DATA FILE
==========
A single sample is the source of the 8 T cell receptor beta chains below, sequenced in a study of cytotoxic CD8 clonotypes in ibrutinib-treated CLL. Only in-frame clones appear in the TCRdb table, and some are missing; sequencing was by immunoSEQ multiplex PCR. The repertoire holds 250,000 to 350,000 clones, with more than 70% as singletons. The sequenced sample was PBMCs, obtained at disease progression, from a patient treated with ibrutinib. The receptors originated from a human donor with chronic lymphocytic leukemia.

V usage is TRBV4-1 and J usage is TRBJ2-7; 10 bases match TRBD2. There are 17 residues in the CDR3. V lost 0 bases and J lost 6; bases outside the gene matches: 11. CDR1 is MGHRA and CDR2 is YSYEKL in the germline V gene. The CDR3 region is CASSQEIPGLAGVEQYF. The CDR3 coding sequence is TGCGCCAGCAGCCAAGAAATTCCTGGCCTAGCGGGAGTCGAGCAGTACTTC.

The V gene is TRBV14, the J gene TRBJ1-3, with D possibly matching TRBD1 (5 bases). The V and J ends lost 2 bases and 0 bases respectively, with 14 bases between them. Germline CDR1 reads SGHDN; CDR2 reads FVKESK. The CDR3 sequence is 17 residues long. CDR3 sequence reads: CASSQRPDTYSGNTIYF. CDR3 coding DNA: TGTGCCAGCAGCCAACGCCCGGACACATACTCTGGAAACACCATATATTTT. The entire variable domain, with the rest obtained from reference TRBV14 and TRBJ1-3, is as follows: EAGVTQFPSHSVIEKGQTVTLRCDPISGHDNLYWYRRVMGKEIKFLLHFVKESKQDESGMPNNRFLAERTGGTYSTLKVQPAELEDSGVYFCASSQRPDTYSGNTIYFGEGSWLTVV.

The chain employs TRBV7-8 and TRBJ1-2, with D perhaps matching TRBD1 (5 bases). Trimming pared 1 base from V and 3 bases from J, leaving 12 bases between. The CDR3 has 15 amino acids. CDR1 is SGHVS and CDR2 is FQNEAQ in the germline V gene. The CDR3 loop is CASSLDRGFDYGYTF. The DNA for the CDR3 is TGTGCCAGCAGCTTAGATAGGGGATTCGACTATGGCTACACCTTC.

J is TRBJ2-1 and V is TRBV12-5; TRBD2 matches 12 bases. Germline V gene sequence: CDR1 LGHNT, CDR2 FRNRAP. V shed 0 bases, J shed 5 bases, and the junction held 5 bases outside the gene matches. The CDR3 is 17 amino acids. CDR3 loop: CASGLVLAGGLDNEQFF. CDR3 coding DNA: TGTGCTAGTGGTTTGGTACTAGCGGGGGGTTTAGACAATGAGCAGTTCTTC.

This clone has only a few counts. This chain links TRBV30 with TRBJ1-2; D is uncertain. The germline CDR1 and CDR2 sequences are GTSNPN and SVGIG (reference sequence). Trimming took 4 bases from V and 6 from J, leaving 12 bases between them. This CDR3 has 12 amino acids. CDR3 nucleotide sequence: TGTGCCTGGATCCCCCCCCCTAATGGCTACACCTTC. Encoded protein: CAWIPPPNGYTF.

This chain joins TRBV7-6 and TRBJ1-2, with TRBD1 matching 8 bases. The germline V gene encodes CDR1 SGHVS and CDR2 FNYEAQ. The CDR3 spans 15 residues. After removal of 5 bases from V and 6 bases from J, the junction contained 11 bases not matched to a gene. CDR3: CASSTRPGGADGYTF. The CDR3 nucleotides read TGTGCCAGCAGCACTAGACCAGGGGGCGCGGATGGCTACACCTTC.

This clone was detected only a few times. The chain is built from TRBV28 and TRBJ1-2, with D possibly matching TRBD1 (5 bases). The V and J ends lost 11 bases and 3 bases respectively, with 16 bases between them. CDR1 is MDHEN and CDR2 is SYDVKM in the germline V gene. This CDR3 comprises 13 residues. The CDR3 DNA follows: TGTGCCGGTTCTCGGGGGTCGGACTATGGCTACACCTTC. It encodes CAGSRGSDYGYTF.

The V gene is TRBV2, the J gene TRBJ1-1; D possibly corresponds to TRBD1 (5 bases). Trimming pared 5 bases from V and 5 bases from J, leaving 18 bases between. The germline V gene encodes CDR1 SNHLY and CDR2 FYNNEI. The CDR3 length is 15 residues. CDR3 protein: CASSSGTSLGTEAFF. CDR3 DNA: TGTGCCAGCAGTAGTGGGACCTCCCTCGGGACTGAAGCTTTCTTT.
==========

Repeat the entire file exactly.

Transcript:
A single sample is the source of the 8 T cell receptor beta chains below, sequenced in a study of cytotoxic CD8 clonotypes in ibrutinib-treated CLL. Only in-frame clones appear in the TCRdb table, and some are missing; sequencing was by immunoSEQ multiplex PCR. The repertoire holds 250,000 to 350,000 clones, with more than 70% as singletons. The sequenced sample was PBMCs, obtained at disease progression, from a patient treated with ibrutinib. The receptors originated from a human donor with chronic lymphocytic leukemia.

V usage is TRBV4-1 and J usage is TRBJ2-7; 10 bases match TRBD2. There are 17 residues in the CDR3. V lost 0 bases and J lost 6; bases outside the gene matches: 11. CDR1 is MGHRA and CDR2 is YSYEKL in the germline V gene. The CDR3 region is CASSQEIPGLAGVEQYF. The CDR3 coding sequence is TGCGCCAGCAGCCAAGAAATTCCTGGCCTAGCGGGAGTCGAGCAGTACTTC.

The V gene is TRBV14, the J gene TRBJ1-3, with D possibly matching TRBD1 (5 bases). The V and J ends lost 2 bases and 0 bases respectively, with 14 bases between them. Germline CDR1 reads SGHDN; CDR2 reads FVKESK. The CDR3 sequence is 17 residues long. CDR3 sequence reads: CASSQRPDTYSGNTIYF. CDR3 coding DNA: TGTGCCAGCAGCCAACGCCCGGACACATACTCTGGAAACACCATATATTTT. The entire variable domain, with the rest obtained from reference TRBV14 and TRBJ1-3, is as follows: EAGVTQFPSHSVIEKGQTVTLRCDPISGHDNLYWYRRVMGKEIKFLLHFVKESKQDESGMPNNRFLAERTGGTYSTLKVQPAELEDSGVYFCASSQRPDTYSGNTIYFGEGSWLTVV.

The chain employs TRBV7-8 and TRBJ1-2, with D perhaps matching TRBD1 (5 bases). Trimming pared 1 base from V and 3 bases from J, leaving 12 bases between. The CDR3 has 15 amino acids. CDR1 is SGHVS and CDR2 is FQNEAQ in the germline V gene. The CDR3 loop is CASSLDRGFDYGYTF. The DNA for the CDR3 is TGTGCCAGCAGCTTAGATAGGGGATTCGACTATGGCTACACCTTC.

J is TRBJ2-1 and V is TRBV12-5; TRBD2 matches 12 bases. Germline V gene sequence: CDR1 LGHNT, CDR2 FRNRAP. V shed 0 bases, J shed 5 bases, and the junction held 5 bases outside the gene matches. The CDR3 is 17 amino acids. CDR3 loop: CASGLVLAGGLDNEQFF. CDR3 coding DNA: TGTGCTAGTGGTTTGGTACTAGCGGGGGGTTTAGACAATGAGCAGTTCTTC.

This clone has only a few counts. This chain links TRBV30 with TRBJ1-2; D is uncertain. The germline CDR1 and CDR2 sequences are GTSNPN and SVGIG (reference sequence). Trimming took 4 bases from V and 6 from J, leaving 12 bases between them. This CDR3 has 12 amino acids. CDR3 nucleotide sequence: TGTGCCTGGATCCCCCCCCCTAATGGCTACACCTTC. Encoded protein: CAWIPPPNGYTF.

This chain joins TRBV7-6 and TRBJ1-2, with TRBD1 matching 8 bases. The germline V gene encodes CDR1 SGHVS and CDR2 FNYEAQ. The CDR3 spans 15 residues. After removal of 5 bases from V and 6 bases from J, the junction contained 11 bases not matched to a gene. CDR3: CASSTRPGGADGYTF. The CDR3 nucleotides read TGTGCCAGCAGCACTAGACCAGGGGGCGCGGATGGCTACACCTTC.

This clone was detected only a few times. The chain is built from TRBV28 and TRBJ1-2, with D possibly matching TRBD1 (5 bases). The V and J ends lost 11 bases and 3 bases respectively, with 16 bases between them. CDR1 is MDHEN and CDR2 is SYDVKM in the germline V gene. This CDR3 comprises 13 residues. The CDR3 DNA follows: TGTGCCGGTTCTCGGGGGTCGGACTATGGCTACACCTTC. It encodes CAGSRGSDYGYTF.

The V gene is TRBV2, the J gene TRBJ1-1; D possibly corresponds to TRBD1 (5 bases). Trimming pared 5 bases from V and 5 bases from J, leaving 18 bases between. The germline V gene encodes CDR1 SNHLY and CDR2 FYNNEI. The CDR3 length is 15 residues. CDR3 protein: CASSSGTSLGTEAFF. CDR3 DNA: TGTGCCAGCAGTAGTGGGACCTCCCTCGGGACTGAAGCTTTCTTT.